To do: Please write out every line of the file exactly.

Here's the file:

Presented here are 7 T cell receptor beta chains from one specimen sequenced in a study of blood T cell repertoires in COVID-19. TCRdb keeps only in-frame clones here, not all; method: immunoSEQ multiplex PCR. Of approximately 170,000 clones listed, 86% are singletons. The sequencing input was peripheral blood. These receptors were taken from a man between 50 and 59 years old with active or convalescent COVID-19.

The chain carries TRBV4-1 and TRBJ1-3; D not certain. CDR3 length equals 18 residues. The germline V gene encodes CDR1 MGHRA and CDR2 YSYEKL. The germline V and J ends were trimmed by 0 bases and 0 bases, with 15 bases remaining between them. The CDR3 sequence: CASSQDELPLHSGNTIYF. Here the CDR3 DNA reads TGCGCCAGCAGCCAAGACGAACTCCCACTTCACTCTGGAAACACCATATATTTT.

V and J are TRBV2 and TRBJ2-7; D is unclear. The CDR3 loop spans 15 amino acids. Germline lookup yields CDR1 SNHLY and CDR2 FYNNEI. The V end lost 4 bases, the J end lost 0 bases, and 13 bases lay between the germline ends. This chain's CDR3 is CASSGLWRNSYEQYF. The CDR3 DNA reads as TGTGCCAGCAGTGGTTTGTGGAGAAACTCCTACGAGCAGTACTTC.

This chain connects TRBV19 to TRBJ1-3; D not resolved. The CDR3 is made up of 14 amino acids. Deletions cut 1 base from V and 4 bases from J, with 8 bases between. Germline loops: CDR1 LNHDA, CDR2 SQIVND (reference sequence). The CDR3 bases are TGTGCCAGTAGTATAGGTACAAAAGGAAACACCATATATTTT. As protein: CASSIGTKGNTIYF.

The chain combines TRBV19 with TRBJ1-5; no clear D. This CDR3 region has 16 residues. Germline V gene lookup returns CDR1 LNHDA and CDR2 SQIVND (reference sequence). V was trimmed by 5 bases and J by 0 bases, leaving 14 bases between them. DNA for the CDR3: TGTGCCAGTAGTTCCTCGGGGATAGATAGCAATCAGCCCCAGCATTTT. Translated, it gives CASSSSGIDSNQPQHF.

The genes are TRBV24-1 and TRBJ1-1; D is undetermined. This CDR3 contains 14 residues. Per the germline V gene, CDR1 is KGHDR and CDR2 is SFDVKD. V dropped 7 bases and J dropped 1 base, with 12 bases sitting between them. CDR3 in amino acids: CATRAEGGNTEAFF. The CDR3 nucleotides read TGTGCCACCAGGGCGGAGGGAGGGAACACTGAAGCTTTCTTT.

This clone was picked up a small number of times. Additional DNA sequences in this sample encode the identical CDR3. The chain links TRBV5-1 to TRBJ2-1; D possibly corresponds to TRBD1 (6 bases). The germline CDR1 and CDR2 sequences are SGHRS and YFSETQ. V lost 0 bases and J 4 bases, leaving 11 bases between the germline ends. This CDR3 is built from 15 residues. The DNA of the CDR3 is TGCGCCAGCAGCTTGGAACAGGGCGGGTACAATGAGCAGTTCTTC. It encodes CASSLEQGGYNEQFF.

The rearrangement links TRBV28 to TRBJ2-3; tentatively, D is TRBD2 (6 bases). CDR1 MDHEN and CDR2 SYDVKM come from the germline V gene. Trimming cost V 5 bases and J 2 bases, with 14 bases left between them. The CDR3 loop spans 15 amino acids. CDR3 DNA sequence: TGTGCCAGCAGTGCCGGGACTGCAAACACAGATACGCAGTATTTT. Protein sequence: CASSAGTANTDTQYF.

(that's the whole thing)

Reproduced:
Presented here are 7 T cell receptor beta chains from one specimen sequenced in a study of blood T cell repertoires in COVID-19. TCRdb keeps only in-frame clones here, not all; method: immunoSEQ multiplex PCR. Of approximately 170,000 clones listed, 86% are singletons. The sequencing input was peripheral blood. These receptors were taken from a man between 50 and 59 years old with active or convalescent COVID-19.

The chain carries TRBV4-1 and TRBJ1-3; D not certain. CDR3 length equals 18 residues. The germline V gene encodes CDR1 MGHRA and CDR2 YSYEKL. The germline V and J ends were trimmed by 0 bases and 0 bases, with 15 bases remaining between them. The CDR3 sequence: CASSQDELPLHSGNTIYF. Here the CDR3 DNA reads TGCGCCAGCAGCCAAGACGAACTCCCACTTCACTCTGGAAACACCATATATTTT.

V and J are TRBV2 and TRBJ2-7; D is unclear. The CDR3 loop spans 15 amino acids. Germline lookup yields CDR1 SNHLY and CDR2 FYNNEI. The V end lost 4 bases, the J end lost 0 bases, and 13 bases lay between the germline ends. This chain's CDR3 is CASSGLWRNSYEQYF. The CDR3 DNA reads as TGTGCCAGCAGTGGTTTGTGGAGAAACTCCTACGAGCAGTACTTC.

This chain connects TRBV19 to TRBJ1-3; D not resolved. The CDR3 is made up of 14 amino acids. Deletions cut 1 base from V and 4 bases from J, with 8 bases between. Germline loops: CDR1 LNHDA, CDR2 SQIVND (reference sequence). The CDR3 bases are TGTGCCAGTAGTATAGGTACAAAAGGAAACACCATATATTTT. As protein: CASSIGTKGNTIYF.

The chain combines TRBV19 with TRBJ1-5; no clear D. This CDR3 region has 16 residues. Germline V gene lookup returns CDR1 LNHDA and CDR2 SQIVND (reference sequence). V was trimmed by 5 bases and J by 0 bases, leaving 14 bases between them. DNA for the CDR3: TGTGCCAGTAGTTCCTCGGGGATAGATAGCAATCAGCCCCAGCATTTT. Translated, it gives CASSSSGIDSNQPQHF.

The genes are TRBV24-1 and TRBJ1-1; D is undetermined. This CDR3 contains 14 residues. Per the germline V gene, CDR1 is KGHDR and CDR2 is SFDVKD. V dropped 7 bases and J dropped 1 base, with 12 bases sitting between them. CDR3 in amino acids: CATRAEGGNTEAFF. The CDR3 nucleotides read TGTGCCACCAGGGCGGAGGGAGGGAACACTGAAGCTTTCTTT.

This clone was picked up a small number of times. Additional DNA sequences in this sample encode the identical CDR3. The chain links TRBV5-1 to TRBJ2-1; D possibly corresponds to TRBD1 (6 bases). The germline CDR1 and CDR2 sequences are SGHRS and YFSETQ. V lost 0 bases and J 4 bases, leaving 11 bases between the germline ends. This CDR3 is built from 15 residues. The DNA of the CDR3 is TGCGCCAGCAGCTTGGAACAGGGCGGGTACAATGAGCAGTTCTTC. It encodes CASSLEQGGYNEQFF.

The rearrangement links TRBV28 to TRBJ2-3; tentatively, D is TRBD2 (6 bases). CDR1 MDHEN and CDR2 SYDVKM come from the germline V gene. Trimming cost V 5 bases and J 2 bases, with 14 bases left between them. The CDR3 loop spans 15 amino acids. CDR3 DNA sequence: TGTGCCAGCAGTGCCGGGACTGCAAACACAGATACGCAGTATTTT. Protein sequence: CASSAGTANTDTQYF.